Debt inspectors to return to Greece after progress during talks
Aid tranche Greece needs next month to halt default
International debt inspectors will return to Greece next week to resume a review of the cash-strapped government's austerity programme after making progress late last night in a teleconference with the Greek finance minister.
The decision implies that Greece managed to convince the troika -- from the European Commission, IMF and ECB -- that it will be able to meet its budget targets, a precondition for continued payment of the rescue loans that are shielding the country from bankruptcy.
"Good progress was made, and technical discussions will continue in Athens over the coming days," a European Commission statement said after the two-hour talks. "The full mission is now expected to come back to Athens early next week to resume the review, including policy discussions."
A spokesman for the commission declined to say whether Greek Finance Minister Evangelos Venizelos offered new measures beyond what has already been announced.
"Satisfactory progress was made," the ministry said in a statement. "The talks will continue this coming weekend in Washington DC, where Evangelos Venizelos is going to attend the annual meeting of the International Monetary Fund."
Earlier, global stocks had edged higher on hopes a deal could be struck in the call -- the second in two days -- allowing release of the next batch of bailout funds
Although there is a growing expectation that Greece will do enough to get the €8bn it needs to avoid a default next month, most analysts think the country will have to restructure its debts sometime down the line.
Fitch Ratings said in a report yesterday that it expected Greece to eventually default, but to do so while remaining in the eurozone.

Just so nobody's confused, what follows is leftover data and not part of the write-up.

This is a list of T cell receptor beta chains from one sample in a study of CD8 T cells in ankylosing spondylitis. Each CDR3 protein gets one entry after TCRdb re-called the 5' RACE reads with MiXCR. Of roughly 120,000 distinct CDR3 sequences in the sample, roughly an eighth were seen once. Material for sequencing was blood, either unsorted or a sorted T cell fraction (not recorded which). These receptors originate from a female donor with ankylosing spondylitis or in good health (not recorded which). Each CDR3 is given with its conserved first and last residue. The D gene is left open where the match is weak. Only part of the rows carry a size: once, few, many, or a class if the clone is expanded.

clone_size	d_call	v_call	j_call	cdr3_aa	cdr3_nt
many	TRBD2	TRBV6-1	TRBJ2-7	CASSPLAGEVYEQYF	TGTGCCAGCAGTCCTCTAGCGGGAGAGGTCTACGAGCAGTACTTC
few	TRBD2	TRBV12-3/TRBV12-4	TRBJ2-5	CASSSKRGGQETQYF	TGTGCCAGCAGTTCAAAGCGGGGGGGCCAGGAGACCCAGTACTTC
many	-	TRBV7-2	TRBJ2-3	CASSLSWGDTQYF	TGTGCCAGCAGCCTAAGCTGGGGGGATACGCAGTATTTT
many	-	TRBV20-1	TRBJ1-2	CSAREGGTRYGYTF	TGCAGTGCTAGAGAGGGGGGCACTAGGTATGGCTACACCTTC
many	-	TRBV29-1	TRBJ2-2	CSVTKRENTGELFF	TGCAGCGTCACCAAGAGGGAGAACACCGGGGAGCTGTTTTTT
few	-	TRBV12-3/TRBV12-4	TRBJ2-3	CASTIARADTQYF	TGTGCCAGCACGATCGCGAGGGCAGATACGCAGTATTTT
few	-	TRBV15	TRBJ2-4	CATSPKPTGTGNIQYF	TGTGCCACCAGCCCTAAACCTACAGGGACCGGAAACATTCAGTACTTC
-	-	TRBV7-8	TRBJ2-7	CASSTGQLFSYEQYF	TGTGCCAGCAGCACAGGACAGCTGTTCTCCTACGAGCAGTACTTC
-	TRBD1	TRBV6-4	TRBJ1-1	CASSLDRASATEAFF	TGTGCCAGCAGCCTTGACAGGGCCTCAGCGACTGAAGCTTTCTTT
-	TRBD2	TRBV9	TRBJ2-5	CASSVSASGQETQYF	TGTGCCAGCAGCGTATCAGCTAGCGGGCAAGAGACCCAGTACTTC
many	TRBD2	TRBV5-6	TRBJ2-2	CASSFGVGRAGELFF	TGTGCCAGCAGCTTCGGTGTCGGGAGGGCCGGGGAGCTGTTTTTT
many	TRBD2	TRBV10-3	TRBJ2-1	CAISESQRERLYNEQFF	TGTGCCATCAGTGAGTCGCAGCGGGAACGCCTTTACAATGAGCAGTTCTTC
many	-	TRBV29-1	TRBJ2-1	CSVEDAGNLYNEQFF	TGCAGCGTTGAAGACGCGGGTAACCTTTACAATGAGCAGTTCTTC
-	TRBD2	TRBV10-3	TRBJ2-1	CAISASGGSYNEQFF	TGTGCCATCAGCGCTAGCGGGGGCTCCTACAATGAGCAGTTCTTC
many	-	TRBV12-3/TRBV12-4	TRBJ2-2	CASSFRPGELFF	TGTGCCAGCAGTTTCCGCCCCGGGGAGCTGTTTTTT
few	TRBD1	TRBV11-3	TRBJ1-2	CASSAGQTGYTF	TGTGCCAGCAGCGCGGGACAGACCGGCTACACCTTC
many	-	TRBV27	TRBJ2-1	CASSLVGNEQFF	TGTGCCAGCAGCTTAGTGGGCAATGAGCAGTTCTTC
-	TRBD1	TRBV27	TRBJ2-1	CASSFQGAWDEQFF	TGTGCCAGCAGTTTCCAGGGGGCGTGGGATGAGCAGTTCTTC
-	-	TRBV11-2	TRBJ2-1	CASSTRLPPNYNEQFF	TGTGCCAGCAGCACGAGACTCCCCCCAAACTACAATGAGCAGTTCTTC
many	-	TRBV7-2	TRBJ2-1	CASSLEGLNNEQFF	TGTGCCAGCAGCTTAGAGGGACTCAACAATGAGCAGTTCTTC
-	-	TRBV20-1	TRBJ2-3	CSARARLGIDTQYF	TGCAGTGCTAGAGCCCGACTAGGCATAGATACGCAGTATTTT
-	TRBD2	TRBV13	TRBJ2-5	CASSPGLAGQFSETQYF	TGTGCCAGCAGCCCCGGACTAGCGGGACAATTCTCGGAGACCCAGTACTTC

Some experts believe the country will have to drop out of the 17-nation euro, a notion dismissed by Mr Venizelos.
"Greece's participation in the eurozone and the euro is an irrevocable and fundamental national choice that the Greek population is making sacrifices to safeguard, in full knowledge of how priceless it is," Mr Venizelos said yesterday, rejecting a Greek newspaper report that the government was considering a referendum on the issue.
The EU and IMF are increasing pressure on Athens to deliver on pledges to slash its deficit even as the economy heads for a fourth year of recession.
The IMF has told Athens to cut the public workforce and payroll, shut inefficient state entities, fight tax evasion and sell billions of euros of state property to plug its budget gap.
The government has introduced painful new taxes on wages and property and cut public sector pay and pensions, but had baulked until yesterday at sacking more civil servants, a key component of the governing socialist party's electorate.
Deputy government spokes-man Angelos Tolkas said: "Our primary target is to shrink the state. The Greek state budget has stopped paying the wages of some 200,000 civil servants in the last two years. And we are continuing."